With more than 90% of patients with PV having a JAK2 mutation, “it is probably, by far, the mutation that we have the most actionable ability to do something about,” Mahmoudjafari said. She noted that there are 3 FDA-approved Janus kinase (JAK) inhibitors for MPN—ruxolitinib (Jakafi; Incyte), fedratinib (Inrebic; Bristol Myers Squibb), and pacritinib (Vonjo; CTI BioPharma Corp)—which were approved based on results from the COMFORT-I (NCT00952289), JAKARTA (NCT01437787), and PERSIST-2 (NCT02055781) pivotal trials, respectively.

Ruxolitinib and fedratinib are primarily for patients with intermediate- or high-risk myelofibrosis, including intermediate-2 risk and primary and post-PV/ ET myelofibrosis, Mahmoudjafari explained. Pacritinib is indicated for patients with a platelet count below 50,000; all 3 JAK inhibitors have expected adverse event (AE) profiles, which include thrombocytopenia, anemia, bruising, dizziness, headache, and diarrhea.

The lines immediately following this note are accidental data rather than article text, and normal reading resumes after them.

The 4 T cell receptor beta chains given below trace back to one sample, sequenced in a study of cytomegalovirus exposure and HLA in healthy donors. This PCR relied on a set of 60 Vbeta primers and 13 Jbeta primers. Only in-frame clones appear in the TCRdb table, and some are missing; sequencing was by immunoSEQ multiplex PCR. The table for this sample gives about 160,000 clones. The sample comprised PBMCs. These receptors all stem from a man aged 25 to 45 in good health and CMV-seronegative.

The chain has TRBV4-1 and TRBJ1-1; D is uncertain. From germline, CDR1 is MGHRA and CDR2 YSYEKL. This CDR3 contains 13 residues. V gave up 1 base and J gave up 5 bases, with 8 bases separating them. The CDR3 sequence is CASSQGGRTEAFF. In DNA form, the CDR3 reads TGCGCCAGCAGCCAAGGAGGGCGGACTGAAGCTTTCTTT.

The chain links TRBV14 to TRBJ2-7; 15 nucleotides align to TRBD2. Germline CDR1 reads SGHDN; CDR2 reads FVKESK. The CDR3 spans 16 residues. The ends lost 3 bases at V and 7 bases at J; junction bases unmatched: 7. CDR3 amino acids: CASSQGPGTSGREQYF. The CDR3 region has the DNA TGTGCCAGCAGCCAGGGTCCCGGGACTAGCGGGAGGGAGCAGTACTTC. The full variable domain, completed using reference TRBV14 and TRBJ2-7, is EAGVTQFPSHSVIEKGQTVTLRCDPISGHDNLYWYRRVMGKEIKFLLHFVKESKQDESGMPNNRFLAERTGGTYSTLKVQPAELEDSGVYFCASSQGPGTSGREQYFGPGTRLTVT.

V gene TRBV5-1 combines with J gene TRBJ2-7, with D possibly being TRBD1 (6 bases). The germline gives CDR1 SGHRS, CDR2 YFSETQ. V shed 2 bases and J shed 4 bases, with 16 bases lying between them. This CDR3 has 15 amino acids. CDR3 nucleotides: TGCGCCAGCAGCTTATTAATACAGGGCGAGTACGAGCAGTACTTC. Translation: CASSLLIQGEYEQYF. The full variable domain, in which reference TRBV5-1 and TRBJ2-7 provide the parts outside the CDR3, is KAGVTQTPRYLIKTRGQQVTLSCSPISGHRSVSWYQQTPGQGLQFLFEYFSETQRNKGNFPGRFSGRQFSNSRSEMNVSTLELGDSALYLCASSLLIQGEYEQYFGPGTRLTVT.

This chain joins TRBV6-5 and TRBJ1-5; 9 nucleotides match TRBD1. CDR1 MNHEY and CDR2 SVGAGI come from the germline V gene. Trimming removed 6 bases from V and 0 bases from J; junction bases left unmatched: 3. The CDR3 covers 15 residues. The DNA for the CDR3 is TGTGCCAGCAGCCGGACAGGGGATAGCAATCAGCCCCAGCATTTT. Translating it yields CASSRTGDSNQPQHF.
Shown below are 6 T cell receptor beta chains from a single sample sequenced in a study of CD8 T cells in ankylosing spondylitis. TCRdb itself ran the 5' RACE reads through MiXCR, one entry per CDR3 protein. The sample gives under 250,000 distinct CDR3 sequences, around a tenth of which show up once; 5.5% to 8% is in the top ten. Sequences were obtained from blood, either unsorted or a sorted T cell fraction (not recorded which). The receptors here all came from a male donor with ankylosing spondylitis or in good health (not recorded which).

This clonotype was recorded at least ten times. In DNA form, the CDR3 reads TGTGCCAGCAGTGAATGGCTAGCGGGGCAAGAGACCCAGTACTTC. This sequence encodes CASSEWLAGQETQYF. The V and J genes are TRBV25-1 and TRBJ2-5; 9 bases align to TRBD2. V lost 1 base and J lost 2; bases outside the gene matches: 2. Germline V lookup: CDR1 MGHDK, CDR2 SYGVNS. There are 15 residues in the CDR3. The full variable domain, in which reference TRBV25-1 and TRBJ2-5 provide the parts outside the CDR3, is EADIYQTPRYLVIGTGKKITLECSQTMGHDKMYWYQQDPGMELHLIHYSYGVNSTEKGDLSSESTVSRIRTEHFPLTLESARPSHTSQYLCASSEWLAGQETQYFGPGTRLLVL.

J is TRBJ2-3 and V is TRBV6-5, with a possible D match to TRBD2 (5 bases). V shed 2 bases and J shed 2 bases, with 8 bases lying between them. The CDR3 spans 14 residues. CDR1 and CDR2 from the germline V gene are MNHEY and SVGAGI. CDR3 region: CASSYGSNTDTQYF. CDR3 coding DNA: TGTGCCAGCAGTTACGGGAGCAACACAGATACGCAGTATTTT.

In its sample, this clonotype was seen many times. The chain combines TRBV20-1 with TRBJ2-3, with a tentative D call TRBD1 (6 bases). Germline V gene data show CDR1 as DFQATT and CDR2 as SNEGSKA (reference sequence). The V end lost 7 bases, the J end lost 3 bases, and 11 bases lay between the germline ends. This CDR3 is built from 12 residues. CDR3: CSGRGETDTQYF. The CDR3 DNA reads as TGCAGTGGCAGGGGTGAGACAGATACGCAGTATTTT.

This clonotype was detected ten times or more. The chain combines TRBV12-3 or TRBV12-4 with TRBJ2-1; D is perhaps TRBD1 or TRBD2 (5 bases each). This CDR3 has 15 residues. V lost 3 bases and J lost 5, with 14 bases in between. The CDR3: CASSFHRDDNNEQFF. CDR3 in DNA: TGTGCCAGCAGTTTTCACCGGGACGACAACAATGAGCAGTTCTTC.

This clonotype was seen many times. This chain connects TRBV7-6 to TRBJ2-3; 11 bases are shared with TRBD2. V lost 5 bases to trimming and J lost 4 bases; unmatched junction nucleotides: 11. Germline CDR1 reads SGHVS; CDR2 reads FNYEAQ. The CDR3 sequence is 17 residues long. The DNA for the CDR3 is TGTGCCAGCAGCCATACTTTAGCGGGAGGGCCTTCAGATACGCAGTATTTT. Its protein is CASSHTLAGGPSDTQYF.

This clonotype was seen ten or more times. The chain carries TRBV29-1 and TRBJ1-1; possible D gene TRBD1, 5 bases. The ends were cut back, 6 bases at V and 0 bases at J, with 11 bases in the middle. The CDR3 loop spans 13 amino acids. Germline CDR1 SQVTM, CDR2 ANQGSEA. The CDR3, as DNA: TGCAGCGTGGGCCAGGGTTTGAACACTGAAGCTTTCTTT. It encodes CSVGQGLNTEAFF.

Although the only true potentially curative treatment for myelofibrosis is transplant, there is a 30% mortality risk associated with it, Mahmoudjafari said. Further, patient adherence remains a predominant issue in patient care, according to Connor Roth, PharmD, BCOP, hematology/oncology pharmacy specialist with Franciscan Alliance, Inc in Chicago, Illinois. Whether due to dosing schedule, toxicities, cost, or all these reasons, people remain forgetful, Roth said. It is much harder to contact patients with a reminder via phone call because “nobody picks up [a call from] a phone number they don’t know,” Roth added.